Gin O’Clock – Part Fifty Six

Well, Father Christmas didn’t disappoint me on the gin stakes. The first bottle I unwrapped was a rather splendid affair, a rather squat, hexagonal shaped bottle, whose label, printed on Japanese washi paper, told me that it was Roku Gin.

Marketing is everything, at least when it comes to gin in order to get an edge in the crowded market spawned by the ginaissance. Roku is Japanese for six and the spirit uses six botanicals which are representative of the Land of the Rising Sun. But the name is a tad misleading as there are another eight botanicals which go into the mix. Perhaps it should be called Ju Yon, not as catchy perhaps, but more representative of what is actually in the drink.

The label has an elegant and distinctive design featuring the number six in Kanji script. The hexagon bottle is rather sensual to the touch, it oozes elegance and class, and each facet of the bottle features one of the traditional Japanese botanicals.

What might be described as the rhythm section of the gin is made up of eight botanicals which this writer, at least, is delighted to find in the mix – the old favourites, juniper, coriander seed, angelica root and seed, cardamom, cinnamon, bitter orange and lemon peel. The base spirit is neutral grain-based, rather than anything fancy like sake.

And now to the Japanese botanicals.

I suppose most occidentals’ stereotypical view of Japan is a land of cherry blossom and this gin does nothing to recalibrate conceptions. Roku takes the flower and the leaf of the Sakura, that beautiful and rather delicate ornamental cherry which are a delight to even Western gardens. They bloom in late winter and early spring and represent renewal, rebirth, the start of another cycle of life.

Another traditional image of Japan is a land of elaborate tea ceremonies and two forms of green tea are added to the hooch. We have sencha which means new tea and, as its name suggests, is the first crop of the year and considered to be the most tasty. It is supposed to have health-giving properties. We will see. The other variant of green tea in the mix is gyokuro which appears later in the year and is grown under shade rather than the full sun.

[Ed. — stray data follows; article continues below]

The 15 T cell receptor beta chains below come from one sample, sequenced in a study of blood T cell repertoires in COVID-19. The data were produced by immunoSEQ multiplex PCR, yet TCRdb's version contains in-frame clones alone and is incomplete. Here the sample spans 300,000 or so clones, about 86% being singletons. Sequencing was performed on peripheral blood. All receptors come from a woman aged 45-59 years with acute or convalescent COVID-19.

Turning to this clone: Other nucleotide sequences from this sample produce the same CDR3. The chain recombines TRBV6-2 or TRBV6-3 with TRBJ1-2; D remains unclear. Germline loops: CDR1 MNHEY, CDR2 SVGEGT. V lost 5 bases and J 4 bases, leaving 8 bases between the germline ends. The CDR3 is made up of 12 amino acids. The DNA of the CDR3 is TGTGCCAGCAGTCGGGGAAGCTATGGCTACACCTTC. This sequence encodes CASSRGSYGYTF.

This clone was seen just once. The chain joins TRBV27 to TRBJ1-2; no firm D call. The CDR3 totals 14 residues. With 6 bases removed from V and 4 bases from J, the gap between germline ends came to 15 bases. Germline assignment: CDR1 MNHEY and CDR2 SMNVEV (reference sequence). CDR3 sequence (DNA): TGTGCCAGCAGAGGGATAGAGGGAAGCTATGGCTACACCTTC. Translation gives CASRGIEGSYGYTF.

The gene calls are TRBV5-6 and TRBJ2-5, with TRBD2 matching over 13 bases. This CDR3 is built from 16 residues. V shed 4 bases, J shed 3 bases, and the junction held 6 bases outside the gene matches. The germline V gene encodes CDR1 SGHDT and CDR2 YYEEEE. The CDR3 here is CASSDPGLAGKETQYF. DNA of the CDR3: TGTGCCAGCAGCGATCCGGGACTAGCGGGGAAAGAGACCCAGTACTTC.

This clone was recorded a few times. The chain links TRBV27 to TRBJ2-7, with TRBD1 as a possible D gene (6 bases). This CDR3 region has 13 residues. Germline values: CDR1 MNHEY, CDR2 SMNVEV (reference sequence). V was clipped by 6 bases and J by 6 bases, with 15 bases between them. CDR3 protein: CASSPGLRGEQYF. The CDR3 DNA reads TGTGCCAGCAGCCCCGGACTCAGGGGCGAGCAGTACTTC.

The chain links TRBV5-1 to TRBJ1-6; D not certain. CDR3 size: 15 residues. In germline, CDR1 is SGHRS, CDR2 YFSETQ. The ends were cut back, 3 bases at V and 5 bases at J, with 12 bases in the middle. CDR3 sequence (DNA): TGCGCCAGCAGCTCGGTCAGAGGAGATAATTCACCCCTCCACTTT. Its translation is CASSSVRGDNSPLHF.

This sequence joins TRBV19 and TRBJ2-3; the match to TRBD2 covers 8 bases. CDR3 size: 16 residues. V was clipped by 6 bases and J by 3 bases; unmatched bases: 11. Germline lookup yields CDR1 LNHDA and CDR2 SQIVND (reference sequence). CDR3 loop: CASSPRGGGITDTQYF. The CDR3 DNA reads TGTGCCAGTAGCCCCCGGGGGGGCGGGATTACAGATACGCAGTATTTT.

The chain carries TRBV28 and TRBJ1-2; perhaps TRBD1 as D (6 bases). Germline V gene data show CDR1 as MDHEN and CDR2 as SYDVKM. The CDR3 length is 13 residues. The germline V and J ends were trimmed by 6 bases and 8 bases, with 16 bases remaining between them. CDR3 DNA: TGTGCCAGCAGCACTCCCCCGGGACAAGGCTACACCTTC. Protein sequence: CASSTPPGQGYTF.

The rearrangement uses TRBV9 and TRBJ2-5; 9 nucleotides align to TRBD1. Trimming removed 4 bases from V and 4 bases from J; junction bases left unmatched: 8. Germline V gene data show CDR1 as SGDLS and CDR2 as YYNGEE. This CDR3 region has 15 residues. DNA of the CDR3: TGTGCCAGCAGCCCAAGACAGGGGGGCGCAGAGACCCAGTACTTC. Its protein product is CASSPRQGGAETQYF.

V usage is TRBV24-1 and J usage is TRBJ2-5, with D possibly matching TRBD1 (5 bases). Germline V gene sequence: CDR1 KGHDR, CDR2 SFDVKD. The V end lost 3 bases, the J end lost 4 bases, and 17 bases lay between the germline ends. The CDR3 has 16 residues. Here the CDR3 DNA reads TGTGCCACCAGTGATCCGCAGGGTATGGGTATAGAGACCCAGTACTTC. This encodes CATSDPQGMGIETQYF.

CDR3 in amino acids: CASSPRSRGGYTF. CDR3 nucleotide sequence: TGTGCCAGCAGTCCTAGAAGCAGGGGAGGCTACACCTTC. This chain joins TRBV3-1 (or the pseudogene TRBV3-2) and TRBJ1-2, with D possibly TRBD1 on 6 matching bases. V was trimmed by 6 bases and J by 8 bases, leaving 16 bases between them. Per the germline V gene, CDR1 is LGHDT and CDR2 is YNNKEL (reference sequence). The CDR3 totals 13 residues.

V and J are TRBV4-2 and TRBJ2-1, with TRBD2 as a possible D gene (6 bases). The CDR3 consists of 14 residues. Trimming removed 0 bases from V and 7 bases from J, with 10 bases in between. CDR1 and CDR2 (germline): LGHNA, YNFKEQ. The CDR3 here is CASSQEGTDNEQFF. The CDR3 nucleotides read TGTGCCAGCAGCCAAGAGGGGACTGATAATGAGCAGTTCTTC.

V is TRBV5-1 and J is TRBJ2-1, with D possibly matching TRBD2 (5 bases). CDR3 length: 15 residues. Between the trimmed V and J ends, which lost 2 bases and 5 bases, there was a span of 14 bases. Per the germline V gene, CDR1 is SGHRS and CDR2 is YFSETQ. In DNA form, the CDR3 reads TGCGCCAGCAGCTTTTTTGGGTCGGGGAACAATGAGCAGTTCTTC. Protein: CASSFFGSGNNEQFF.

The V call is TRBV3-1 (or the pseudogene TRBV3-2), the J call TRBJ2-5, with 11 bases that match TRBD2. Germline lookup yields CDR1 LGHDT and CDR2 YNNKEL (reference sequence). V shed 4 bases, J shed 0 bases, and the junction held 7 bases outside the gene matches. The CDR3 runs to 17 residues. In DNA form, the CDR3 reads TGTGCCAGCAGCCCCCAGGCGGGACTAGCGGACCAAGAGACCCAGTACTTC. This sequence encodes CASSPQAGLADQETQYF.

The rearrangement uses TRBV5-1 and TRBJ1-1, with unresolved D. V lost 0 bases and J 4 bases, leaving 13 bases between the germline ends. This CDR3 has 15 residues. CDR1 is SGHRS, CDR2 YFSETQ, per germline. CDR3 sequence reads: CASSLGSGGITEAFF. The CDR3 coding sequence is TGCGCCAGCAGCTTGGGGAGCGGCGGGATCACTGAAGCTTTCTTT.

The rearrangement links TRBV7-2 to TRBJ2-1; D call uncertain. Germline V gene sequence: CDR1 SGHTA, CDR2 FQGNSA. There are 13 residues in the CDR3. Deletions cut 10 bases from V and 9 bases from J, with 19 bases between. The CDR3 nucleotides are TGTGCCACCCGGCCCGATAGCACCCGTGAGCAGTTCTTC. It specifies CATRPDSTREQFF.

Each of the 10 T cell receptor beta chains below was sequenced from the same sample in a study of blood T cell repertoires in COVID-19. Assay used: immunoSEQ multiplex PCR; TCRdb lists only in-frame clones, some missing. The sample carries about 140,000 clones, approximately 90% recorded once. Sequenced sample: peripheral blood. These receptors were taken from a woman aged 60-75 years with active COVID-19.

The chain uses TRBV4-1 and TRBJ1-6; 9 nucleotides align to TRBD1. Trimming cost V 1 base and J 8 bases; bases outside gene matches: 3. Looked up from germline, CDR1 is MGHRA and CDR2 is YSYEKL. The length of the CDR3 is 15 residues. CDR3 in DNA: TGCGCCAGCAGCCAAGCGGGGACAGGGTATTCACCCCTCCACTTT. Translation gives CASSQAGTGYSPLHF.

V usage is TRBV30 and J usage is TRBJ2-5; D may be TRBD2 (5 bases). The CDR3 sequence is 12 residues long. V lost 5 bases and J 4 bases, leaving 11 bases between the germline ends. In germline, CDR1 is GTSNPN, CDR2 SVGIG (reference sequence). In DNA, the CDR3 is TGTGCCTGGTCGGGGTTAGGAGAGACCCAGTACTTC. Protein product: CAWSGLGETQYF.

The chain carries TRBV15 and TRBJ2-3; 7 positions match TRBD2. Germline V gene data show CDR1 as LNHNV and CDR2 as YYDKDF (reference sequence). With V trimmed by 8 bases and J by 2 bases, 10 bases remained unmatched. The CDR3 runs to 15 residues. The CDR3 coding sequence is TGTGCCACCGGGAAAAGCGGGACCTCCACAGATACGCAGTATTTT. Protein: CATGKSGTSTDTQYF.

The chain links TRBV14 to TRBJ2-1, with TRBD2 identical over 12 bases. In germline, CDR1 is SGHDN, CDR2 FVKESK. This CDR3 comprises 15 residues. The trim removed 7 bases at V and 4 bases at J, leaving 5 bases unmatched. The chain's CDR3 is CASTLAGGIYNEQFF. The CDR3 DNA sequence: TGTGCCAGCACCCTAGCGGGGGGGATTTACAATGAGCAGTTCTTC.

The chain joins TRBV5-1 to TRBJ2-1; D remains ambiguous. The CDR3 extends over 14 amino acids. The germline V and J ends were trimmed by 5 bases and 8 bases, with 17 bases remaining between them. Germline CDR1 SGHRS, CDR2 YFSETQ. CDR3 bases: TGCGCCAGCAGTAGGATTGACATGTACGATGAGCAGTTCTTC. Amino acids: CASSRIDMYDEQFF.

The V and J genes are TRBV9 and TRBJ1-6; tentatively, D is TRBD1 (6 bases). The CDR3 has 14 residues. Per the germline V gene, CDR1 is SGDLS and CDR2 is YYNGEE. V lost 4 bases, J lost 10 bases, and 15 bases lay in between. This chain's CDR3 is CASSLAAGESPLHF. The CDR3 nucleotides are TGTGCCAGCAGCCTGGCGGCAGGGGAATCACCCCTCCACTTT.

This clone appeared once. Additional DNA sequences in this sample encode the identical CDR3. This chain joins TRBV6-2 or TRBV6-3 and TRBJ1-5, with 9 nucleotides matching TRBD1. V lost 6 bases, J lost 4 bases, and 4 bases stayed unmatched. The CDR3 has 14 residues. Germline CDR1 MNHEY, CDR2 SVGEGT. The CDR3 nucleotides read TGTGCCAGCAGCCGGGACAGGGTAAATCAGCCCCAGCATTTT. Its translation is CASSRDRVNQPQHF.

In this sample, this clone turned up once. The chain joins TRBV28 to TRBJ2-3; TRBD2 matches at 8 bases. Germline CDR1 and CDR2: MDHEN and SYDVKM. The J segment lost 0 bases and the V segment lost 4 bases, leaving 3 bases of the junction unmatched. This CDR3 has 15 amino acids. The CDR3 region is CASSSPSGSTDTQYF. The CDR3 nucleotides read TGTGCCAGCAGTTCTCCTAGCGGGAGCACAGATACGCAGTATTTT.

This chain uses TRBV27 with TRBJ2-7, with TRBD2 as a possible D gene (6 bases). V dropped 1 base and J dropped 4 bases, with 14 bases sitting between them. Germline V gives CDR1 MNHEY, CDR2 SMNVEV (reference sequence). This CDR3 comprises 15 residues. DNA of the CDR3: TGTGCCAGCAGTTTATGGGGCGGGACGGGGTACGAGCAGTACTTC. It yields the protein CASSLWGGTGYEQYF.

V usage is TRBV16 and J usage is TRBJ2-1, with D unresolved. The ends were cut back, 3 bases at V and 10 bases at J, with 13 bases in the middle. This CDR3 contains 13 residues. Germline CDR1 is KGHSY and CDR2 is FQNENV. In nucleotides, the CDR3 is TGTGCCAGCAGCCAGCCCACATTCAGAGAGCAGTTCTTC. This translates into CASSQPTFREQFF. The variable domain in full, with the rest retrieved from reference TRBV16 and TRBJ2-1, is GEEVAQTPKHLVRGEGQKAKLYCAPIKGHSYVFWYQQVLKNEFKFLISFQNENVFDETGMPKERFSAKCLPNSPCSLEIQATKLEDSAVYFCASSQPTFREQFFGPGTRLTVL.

The next flavour of the Orient added to the mix is Sansho pepper. They consist of little green, unripened pods from the Japanese prickly ash and have a citrus taste with a bit of a fierce peppery kick. To complete the sextet we have yuzu peel form, unsurprisingly, a fruit called yuzu which is a cross between a grapefruit and a mandarin. The peel is used particularly in miso soup.

So, what is it like?

The scewcap top releases an exotic aroma infused with cherry and green tea. To the taste the spirit is rich and oily, it louched when I added tonic, with the traditional gin notes soon giving way, briefly, to the cherry blossom, before the tea with its tannic overtones takes over. It becomes quite bitter and peppery with hints of citrus in the aftertaste.

At 43% ABV, the Roku for the Japanese domestic market weighs in at 47%, it struck me as an elegant, well-balanced and interesting gin, one to savour and a welcome addition to my groaning gin shelf. Suntory, who launched the gin internationally in 2017, have come up with a winner here.

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Gin O’Clock – Part Fifty Five

Sitting here writing this post, summer seems so far away. It is the time of year that TOWT and I flee cold, misty, and frosty Blighty for warmer climes for a bit of winter sun.

There is a school of thought that gin is a summer drink, best enjoyed sitting outside when the sun is setting. That may be so and there are certain gins, generally with more of a floral overload, that seem best suited for quaffing al fresco but for the true aficionado gin is surely an all around the year drink. Such is the wide variety of the gins available, courtesy of the ginaissance, that it is possible to find one whose attributes either fit in perfectly with the prevailing weather conditions – perhaps one with a high spice content for those winter evenings – or help you recapture the mood of a balmy summer evening.

I have already commented that one of the trends in the gin world in 2018 is the production of coloured and flavoured gins. Pink, particularly strawberry, and orange seem very much on trend this year and you can tell something is stirring in the undergrowth when one of the undoubted big boys join in.

For me, Tanqueray, owned by Diageo, can do nothing wrong. Their No 10 is to die for and their London Dry Gin is always a reliable companion. I always ensure that I have one or the other (or both) on my shelf for those times when I want to return to the arms of a faithful companion. In April 2018 they added another to their range, Tanqueray Flor de Sevilla.

It comes in the familiar, Tanqueray-shaped bottle, fluted with an indentation near the neck in which is the Tanqueray seal. But instead of bottle-green the glass is clear, the better to show off the coloured spirit, which looks a bit like Lucozade. The label is colourful featuring segments of oranges and the legend advises that it is made with bittersweet Seville oranges.

On opening the screwcap, the aroma is a heady mix of oranges and juniper and despite my scepticism about flavoured gins, I found it inviting. To the taste it was not as sickly as I had anticipated, the zesty taste of the oranges complemented by the traditional botanicals of Tanqueray’s London Dry Gin. With an ABV of 41.3% it makes for a very satisfying, smooth drink, fruity and full of flavour, leaving a nice sensation of orange and spice as an aftertaste.